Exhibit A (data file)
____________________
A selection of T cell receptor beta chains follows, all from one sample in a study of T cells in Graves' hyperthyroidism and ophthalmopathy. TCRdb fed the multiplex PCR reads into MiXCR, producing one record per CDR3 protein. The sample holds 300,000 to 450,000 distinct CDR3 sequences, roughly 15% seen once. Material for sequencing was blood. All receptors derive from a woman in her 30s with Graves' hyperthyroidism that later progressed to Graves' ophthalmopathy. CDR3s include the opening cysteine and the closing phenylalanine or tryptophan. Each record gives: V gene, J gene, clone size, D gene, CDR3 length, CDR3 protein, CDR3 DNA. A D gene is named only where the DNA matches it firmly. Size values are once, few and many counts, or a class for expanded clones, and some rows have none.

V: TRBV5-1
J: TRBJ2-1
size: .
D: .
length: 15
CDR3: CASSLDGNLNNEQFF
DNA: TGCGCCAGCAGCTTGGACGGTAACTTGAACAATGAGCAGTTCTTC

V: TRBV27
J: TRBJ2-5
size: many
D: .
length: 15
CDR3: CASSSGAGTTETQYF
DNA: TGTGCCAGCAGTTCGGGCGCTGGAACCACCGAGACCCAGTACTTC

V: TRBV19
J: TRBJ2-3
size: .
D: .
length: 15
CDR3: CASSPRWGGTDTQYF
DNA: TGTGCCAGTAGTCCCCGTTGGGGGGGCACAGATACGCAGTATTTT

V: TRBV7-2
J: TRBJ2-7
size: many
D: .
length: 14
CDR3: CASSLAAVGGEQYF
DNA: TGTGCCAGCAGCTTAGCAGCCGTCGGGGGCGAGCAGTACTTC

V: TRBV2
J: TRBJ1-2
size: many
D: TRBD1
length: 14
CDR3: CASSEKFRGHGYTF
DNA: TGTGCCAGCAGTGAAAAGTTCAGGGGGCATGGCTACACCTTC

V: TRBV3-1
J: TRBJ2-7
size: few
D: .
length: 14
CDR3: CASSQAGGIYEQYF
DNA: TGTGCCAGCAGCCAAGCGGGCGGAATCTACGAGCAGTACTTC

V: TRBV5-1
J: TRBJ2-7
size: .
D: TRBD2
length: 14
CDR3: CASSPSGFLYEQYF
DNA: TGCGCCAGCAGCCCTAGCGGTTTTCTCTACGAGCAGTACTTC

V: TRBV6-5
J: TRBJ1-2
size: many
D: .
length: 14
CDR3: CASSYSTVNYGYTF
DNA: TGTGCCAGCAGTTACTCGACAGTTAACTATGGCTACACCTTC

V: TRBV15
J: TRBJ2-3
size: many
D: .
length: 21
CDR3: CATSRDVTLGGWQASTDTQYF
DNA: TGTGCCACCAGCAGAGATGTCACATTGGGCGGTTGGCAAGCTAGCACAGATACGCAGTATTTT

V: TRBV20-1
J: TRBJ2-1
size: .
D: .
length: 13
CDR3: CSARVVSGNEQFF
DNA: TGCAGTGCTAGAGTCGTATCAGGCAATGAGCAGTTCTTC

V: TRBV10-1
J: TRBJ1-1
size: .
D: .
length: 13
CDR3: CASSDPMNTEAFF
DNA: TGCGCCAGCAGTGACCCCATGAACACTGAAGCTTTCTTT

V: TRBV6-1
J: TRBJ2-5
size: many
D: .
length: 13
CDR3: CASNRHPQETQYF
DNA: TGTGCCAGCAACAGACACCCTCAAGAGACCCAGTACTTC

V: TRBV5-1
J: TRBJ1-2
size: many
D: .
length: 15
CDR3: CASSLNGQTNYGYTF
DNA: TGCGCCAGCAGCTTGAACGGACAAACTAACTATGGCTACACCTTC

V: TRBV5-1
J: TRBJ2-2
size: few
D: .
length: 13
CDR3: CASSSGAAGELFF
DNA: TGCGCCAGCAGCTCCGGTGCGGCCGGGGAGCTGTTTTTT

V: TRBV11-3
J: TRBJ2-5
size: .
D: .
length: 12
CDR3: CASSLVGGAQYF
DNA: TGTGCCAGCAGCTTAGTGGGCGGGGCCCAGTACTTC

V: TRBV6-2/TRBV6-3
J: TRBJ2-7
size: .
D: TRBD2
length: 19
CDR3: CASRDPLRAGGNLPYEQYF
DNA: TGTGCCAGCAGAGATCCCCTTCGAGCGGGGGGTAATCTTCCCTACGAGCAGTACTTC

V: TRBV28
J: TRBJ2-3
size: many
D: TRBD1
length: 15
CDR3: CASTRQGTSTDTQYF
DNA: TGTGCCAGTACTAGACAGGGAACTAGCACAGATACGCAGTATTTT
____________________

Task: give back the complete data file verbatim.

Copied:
A selection of T cell receptor beta chains follows, all from one sample in a study of T cells in Graves' hyperthyroidism and ophthalmopathy. TCRdb fed the multiplex PCR reads into MiXCR, producing one record per CDR3 protein. The sample holds 300,000 to 450,000 distinct CDR3 sequences, roughly 15% seen once. Material for sequencing was blood. All receptors derive from a woman in her 30s with Graves' hyperthyroidism that later progressed to Graves' ophthalmopathy. CDR3s include the opening cysteine and the closing phenylalanine or tryptophan. Each record gives: V gene, J gene, clone size, D gene, CDR3 length, CDR3 protein, CDR3 DNA. A D gene is named only where the DNA matches it firmly. Size values are once, few and many counts, or a class for expanded clones, and some rows have none.

V: TRBV5-1
J: TRBJ2-1
size: .
D: .
length: 15
CDR3: CASSLDGNLNNEQFF
DNA: TGCGCCAGCAGCTTGGACGGTAACTTGAACAATGAGCAGTTCTTC

V: TRBV27
J: TRBJ2-5
size: many
D: .
length: 15
CDR3: CASSSGAGTTETQYF
DNA: TGTGCCAGCAGTTCGGGCGCTGGAACCACCGAGACCCAGTACTTC

V: TRBV19
J: TRBJ2-3
size: .
D: .
length: 15
CDR3: CASSPRWGGTDTQYF
DNA: TGTGCCAGTAGTCCCCGTTGGGGGGGCACAGATACGCAGTATTTT

V: TRBV7-2
J: TRBJ2-7
size: many
D: .
length: 14
CDR3: CASSLAAVGGEQYF
DNA: TGTGCCAGCAGCTTAGCAGCCGTCGGGGGCGAGCAGTACTTC

V: TRBV2
J: TRBJ1-2
size: many
D: TRBD1
length: 14
CDR3: CASSEKFRGHGYTF
DNA: TGTGCCAGCAGTGAAAAGTTCAGGGGGCATGGCTACACCTTC

V: TRBV3-1
J: TRBJ2-7
size: few
D: .
length: 14
CDR3: CASSQAGGIYEQYF
DNA: TGTGCCAGCAGCCAAGCGGGCGGAATCTACGAGCAGTACTTC

V: TRBV5-1
J: TRBJ2-7
size: .
D: TRBD2
length: 14
CDR3: CASSPSGFLYEQYF
DNA: TGCGCCAGCAGCCCTAGCGGTTTTCTCTACGAGCAGTACTTC

V: TRBV6-5
J: TRBJ1-2
size: many
D: .
length: 14
CDR3: CASSYSTVNYGYTF
DNA: TGTGCCAGCAGTTACTCGACAGTTAACTATGGCTACACCTTC

V: TRBV15
J: TRBJ2-3
size: many
D: .
length: 21
CDR3: CATSRDVTLGGWQASTDTQYF
DNA: TGTGCCACCAGCAGAGATGTCACATTGGGCGGTTGGCAAGCTAGCACAGATACGCAGTATTTT

V: TRBV20-1
J: TRBJ2-1
size: .
D: .
length: 13
CDR3: CSARVVSGNEQFF
DNA: TGCAGTGCTAGAGTCGTATCAGGCAATGAGCAGTTCTTC

V: TRBV10-1
J: TRBJ1-1
size: .
D: .
length: 13
CDR3: CASSDPMNTEAFF
DNA: TGCGCCAGCAGTGACCCCATGAACACTGAAGCTTTCTTT

V: TRBV6-1
J: TRBJ2-5
size: many
D: .
length: 13
CDR3: CASNRHPQETQYF
DNA: TGTGCCAGCAACAGACACCCTCAAGAGACCCAGTACTTC

V: TRBV5-1
J: TRBJ1-2
size: many
D: .
length: 15
CDR3: CASSLNGQTNYGYTF
DNA: TGCGCCAGCAGCTTGAACGGACAAACTAACTATGGCTACACCTTC

V: TRBV5-1
J: TRBJ2-2
size: few
D: .
length: 13
CDR3: CASSSGAAGELFF
DNA: TGCGCCAGCAGCTCCGGTGCGGCCGGGGAGCTGTTTTTT

V: TRBV11-3
J: TRBJ2-5
size: .
D: .
length: 12
CDR3: CASSLVGGAQYF
DNA: TGTGCCAGCAGCTTAGTGGGCGGGGCCCAGTACTTC

V: TRBV6-2/TRBV6-3
J: TRBJ2-7
size: .
D: TRBD2
length: 19
CDR3: CASRDPLRAGGNLPYEQYF
DNA: TGTGCCAGCAGAGATCCCCTTCGAGCGGGGGGTAATCTTCCCTACGAGCAGTACTTC

V: TRBV28
J: TRBJ2-3
size: many
D: TRBD1
length: 15
CDR3: CASTRQGTSTDTQYF
DNA: TGTGCCAGTACTAGACAGGGAACTAGCACAGATACGCAGTATTTT